In a centrifugal compressor, energy is transferred from a set of rotating impeller blades to the gas. The designation “centrifugal” implies that the gas flow is radial, and the energy transfer is caused from a change in the centrifugal forces acting on the gas. Centrifugal compressors deliver high flow capacity per unit of installed space and weight, have good reliability, and require significantly less maintenance than reciprocating compressors. However, the performance characteristic of centrifugal compressors is more easily affected by changes in gas conditions than is the performance of reciprocating compressors. On this page, the performance characteristic curve is presented with emphasis on process control of capacity by speed variation, suction throttling, or variable inlet guide vanes. Process control to avoid operation in a damaging surge condition is also addressed.
The physical size (diameter) of a centrifugal compressor is determined by the volumetric flow rate at the inlet. The compression ratio (or head) determines the number of stages (length). The rotating speed of a centrifugal compressor is an inverse function of diameter to maintain a desired peripheral speed at the outer diameters of the impellers regardless of the physical size of the compressor. Very large (i.e., high-volume) flow compressors may operate at speeds as low as 3,000 rpm. Conversely, low-volume flow compressors may operate at speeds up to 30,000 rpm. Power requirement is related to mass flow, head, and efficiency. Depending on the particular application, centrifugal compressor powers can range from as low as 500 hp (400 kW) to more than 50,000 hp (40 MW).
At low volume flow rates, the width of the gas passages in a centrifugal compressor becomes narrow, and the effects of friction become significant, resulting in reduced efficiency. For this reason reciprocating compressors often are more appropriate for low-volume flow applications. For further discussion of this subject, see the section below on compressor selection.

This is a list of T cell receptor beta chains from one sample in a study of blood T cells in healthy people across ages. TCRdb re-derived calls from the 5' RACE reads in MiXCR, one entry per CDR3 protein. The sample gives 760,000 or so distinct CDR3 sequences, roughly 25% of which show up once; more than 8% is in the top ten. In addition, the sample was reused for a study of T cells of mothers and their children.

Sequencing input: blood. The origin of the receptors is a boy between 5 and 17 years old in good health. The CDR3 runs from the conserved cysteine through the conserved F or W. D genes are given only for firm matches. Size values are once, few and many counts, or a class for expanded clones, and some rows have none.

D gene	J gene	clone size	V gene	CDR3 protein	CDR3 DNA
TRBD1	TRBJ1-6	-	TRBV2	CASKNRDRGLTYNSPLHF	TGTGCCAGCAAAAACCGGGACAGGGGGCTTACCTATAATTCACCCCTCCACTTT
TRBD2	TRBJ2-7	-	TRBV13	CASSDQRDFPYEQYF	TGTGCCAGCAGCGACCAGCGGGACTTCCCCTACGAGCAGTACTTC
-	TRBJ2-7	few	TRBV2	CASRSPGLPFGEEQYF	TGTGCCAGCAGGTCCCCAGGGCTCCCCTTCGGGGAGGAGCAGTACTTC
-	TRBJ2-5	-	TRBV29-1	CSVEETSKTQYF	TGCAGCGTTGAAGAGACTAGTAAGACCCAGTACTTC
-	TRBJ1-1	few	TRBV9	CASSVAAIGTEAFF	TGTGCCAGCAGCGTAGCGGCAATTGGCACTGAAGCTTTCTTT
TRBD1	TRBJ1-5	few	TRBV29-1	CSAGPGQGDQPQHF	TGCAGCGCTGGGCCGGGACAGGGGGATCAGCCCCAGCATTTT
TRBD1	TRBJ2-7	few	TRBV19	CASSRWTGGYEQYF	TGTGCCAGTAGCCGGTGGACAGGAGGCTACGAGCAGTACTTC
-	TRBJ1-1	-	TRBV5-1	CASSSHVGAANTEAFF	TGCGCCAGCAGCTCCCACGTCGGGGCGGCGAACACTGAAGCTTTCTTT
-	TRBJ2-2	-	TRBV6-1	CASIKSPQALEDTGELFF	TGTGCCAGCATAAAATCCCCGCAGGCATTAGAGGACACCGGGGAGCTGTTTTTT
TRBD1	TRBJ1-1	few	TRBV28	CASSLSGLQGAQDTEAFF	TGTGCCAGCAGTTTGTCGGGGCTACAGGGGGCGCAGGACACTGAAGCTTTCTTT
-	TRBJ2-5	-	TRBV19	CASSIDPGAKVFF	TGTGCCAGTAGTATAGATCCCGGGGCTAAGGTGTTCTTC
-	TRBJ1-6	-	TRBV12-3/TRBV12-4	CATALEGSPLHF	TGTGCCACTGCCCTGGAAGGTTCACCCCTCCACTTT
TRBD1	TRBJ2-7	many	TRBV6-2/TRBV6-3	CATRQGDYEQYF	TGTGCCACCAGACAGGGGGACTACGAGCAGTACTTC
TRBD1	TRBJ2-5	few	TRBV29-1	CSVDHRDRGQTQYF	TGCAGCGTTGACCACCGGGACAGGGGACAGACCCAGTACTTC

The API has produced an industry standard, API Standard 617, which is frequently used to govern the design and manufacture of centrifugal compressors. A typical centrifugal compressor package is shown in Fig. 1. The compressor shown is mounted on a single baseplate and is driven by an electric motor.
Multi and single stage centrifugal compressors
Multi-stage centrifugal compressors
Multistage centrifugal compressors can be arranged in a variety of flowpath configurations employing from one to ten impellers, depending on the head required for the process duty. When intercooling is not needed, the arrangement is usually a straight-through (inline) configuration. For applications that require intercooling, the resulting two-section compressor may be configured in either an inline (compound) or back-to-back arrangement. For high-flow/low-head applications, a double-flow configuration is sometimes employed. In a double-flow arrangement, half of the flow enters the compressor through an inlet connection at each end of the casing and exits the casing through a common discharge connection in the center. All of these configurations described are beam-type designs in which the impellers are located between the radial bearings.
Single-stage centrifugal compressors
Single-stage centrifugal compressors may be configured as a beam design or with an overhung impeller arrangement. In the overhung configuration, the impeller is located at the nondrive end of the shaft (outboard of the nondrive end radial bearing).
The major components of various centrifugal compressor flowpath configurations are illustrated in Fig. 2 through Fig. 5. This section describes the major elements of centrifugal compressors.
Case (casing or housing)
The case (casing or housing) is the pressure-containing component of the compressor. The case houses the stationary internal components and the compressor rotor. Bearings are attached to the case to provide both radial and axial support of the rotor. The case also contains nozzles with inlet and discharge flange connections to introduce flow into and extract flow from the compressor. The flange connections must be properly sized to limit the gas velocity as necessary. The case is manufactured in one of two basic types:
- Vertically split
Construction can be cast (iron or steel), forged, or fabricated by welding.
Horizontally (axially) split case
A horizontally split case is split parallel to the axis of the rotor. The upper half of the case is bolted and doweled to the lower half. Access to the internals of the compressor for inspection and maintenance is facilitated with this case design (especially when the process piping connections are located on the bottom half of the case). The horizontally split design is inherently pressure-limited to prevent gas leakage at the case split joint.